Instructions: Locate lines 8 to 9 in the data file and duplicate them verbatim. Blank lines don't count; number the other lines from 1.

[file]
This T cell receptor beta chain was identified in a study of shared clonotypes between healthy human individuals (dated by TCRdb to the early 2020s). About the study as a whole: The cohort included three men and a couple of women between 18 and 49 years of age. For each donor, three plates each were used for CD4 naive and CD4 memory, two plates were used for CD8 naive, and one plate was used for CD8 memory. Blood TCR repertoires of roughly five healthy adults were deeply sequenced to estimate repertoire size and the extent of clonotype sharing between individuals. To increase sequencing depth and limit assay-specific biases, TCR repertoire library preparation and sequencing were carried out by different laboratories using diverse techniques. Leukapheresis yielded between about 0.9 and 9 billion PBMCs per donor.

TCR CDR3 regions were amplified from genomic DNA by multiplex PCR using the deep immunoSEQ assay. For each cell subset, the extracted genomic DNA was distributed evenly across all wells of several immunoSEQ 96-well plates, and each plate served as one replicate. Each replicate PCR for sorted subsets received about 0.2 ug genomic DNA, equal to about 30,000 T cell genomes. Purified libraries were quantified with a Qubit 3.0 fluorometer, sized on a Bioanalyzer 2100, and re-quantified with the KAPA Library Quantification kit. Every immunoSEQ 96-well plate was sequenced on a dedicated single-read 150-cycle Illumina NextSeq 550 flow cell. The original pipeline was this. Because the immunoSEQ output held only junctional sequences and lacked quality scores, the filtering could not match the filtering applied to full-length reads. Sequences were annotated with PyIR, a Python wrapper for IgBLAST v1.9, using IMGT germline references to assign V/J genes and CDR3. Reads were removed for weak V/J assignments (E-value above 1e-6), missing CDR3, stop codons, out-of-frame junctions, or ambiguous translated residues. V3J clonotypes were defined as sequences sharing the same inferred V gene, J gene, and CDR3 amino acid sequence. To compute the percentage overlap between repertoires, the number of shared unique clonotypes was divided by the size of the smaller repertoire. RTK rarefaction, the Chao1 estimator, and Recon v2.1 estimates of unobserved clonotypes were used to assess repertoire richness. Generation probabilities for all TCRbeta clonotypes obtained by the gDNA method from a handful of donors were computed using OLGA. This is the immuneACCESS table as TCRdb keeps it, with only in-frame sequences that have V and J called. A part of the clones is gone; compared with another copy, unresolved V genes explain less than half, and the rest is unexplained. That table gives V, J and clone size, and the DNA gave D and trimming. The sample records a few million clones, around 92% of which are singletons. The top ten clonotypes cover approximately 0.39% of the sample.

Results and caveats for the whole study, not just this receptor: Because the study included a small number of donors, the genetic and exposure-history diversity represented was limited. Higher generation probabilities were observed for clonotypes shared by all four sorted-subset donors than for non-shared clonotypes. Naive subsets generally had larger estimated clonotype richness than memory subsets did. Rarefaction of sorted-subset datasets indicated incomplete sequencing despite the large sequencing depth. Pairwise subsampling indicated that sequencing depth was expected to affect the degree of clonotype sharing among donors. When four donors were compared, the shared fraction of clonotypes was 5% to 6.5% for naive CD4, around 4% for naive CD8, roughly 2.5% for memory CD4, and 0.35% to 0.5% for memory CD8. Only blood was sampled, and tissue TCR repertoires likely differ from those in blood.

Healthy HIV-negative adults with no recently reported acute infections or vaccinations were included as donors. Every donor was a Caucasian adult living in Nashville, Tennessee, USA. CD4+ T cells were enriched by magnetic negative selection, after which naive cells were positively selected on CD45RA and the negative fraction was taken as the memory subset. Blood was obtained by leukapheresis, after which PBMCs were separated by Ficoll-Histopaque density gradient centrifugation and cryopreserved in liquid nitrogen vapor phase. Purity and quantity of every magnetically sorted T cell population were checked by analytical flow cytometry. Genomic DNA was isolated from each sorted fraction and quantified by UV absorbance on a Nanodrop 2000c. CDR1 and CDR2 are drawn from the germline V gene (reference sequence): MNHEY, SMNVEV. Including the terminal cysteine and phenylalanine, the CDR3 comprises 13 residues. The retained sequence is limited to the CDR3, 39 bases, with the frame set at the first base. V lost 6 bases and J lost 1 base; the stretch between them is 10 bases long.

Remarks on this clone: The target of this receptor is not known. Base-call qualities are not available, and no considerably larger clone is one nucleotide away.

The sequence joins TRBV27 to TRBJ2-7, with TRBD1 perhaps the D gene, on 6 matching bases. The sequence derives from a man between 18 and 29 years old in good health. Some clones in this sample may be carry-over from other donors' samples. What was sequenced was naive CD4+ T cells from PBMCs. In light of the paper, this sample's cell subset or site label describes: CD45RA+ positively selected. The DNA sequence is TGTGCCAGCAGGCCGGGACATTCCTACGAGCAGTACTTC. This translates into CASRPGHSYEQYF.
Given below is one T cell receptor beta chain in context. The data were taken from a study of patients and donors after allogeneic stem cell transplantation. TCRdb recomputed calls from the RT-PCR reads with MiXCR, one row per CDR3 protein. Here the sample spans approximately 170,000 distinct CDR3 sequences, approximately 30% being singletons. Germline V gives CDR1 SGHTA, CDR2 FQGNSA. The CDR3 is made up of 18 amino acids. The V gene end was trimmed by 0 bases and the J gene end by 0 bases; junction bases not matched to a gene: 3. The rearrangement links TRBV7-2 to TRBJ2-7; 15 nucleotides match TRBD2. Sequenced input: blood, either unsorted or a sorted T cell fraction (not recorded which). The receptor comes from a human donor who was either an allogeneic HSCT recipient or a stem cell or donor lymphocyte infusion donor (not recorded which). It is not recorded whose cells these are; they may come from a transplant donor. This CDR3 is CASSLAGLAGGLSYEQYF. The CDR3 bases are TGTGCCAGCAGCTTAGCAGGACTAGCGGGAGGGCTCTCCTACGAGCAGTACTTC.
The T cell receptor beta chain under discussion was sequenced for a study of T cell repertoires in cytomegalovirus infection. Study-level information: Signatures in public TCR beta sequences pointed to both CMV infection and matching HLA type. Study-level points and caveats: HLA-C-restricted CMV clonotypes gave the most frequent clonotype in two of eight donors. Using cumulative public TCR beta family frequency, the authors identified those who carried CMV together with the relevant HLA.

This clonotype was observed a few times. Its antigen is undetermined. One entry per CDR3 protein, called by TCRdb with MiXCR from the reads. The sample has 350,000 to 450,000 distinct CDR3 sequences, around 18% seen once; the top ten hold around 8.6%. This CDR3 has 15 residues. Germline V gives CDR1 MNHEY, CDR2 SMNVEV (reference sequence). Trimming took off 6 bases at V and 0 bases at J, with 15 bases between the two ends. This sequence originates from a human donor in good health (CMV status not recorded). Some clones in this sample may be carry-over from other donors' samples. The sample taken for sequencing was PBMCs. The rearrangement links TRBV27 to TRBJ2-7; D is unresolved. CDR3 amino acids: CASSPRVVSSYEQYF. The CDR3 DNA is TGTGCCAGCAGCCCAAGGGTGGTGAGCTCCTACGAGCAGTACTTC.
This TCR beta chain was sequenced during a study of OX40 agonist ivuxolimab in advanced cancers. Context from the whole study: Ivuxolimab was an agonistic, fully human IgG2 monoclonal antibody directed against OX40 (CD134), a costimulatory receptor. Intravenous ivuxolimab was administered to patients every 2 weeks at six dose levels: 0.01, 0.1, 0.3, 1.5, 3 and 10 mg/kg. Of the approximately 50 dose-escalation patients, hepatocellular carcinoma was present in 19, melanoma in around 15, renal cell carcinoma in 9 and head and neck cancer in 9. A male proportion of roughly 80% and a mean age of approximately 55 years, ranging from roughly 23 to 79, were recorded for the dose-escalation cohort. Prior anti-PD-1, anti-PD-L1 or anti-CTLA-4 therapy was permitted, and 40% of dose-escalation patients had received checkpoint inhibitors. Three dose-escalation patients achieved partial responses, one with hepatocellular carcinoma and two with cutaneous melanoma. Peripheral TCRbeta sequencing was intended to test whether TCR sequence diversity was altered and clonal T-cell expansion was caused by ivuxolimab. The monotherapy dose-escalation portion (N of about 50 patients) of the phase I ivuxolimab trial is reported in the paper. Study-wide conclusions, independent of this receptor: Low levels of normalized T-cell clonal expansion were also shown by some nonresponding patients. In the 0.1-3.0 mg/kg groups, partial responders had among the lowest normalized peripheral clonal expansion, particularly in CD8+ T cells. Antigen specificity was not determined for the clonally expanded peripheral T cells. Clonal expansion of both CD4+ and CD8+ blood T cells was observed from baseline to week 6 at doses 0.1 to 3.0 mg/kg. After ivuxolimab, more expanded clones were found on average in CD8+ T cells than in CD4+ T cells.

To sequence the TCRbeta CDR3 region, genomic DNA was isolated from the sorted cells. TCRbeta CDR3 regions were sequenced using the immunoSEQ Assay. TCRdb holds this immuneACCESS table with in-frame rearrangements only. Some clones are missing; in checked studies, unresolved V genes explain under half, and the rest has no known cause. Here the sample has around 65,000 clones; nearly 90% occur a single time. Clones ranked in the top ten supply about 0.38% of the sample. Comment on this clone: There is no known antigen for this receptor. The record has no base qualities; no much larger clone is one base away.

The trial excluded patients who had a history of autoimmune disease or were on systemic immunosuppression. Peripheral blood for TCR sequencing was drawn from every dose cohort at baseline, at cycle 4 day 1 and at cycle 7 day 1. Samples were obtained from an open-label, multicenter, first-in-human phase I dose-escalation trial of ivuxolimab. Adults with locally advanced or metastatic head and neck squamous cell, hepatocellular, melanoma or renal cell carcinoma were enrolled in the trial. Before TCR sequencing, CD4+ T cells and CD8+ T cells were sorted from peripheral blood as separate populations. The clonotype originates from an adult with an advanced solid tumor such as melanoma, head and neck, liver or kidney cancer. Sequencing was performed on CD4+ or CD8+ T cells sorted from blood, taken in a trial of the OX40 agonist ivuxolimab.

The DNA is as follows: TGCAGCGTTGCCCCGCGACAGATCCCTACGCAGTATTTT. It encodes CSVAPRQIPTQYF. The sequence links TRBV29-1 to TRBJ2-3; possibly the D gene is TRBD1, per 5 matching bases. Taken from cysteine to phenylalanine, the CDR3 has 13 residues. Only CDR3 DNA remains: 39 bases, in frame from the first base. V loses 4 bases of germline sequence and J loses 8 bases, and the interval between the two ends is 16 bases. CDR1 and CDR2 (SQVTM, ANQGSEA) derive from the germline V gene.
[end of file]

The T cell receptor beta chain under discussion was sequenced for a study of T cell repertoires in cytomegalovirus infection. Study-level information: Signatures in public TCR beta sequences pointed to both CMV infection and matching HLA type. Study-level points and caveats: HLA-C-restricted CMV clonotypes gave the most frequent clonotype in two of eight donors. Using cumulative public TCR beta family frequency, the authors identified those who carried CMV together with the relevant HLA.

This clonotype was observed a few times. Its antigen is undetermined. One entry per CDR3 protein, called by TCRdb with MiXCR from the reads. The sample has 350,000 to 450,000 distinct CDR3 sequences, around 18% seen once; the top ten hold around 8.6%. This CDR3 has 15 residues. Germline V gives CDR1 MNHEY, CDR2 SMNVEV (reference sequence). Trimming took off 6 bases at V and 0 bases at J, with 15 bases between the two ends. This sequence originates from a human donor in good health (CMV status not recorded). Some clones in this sample may be carry-over from other donors' samples. The sample taken for sequencing was PBMCs. The rearrangement links TRBV27 to TRBJ2-7; D is unresolved. CDR3 amino acids: CASSPRVVSSYEQYF. The CDR3 DNA is TGTGCCAGCAGCCCAAGGGTGGTGAGCTCCTACGAGCAGTACTTC.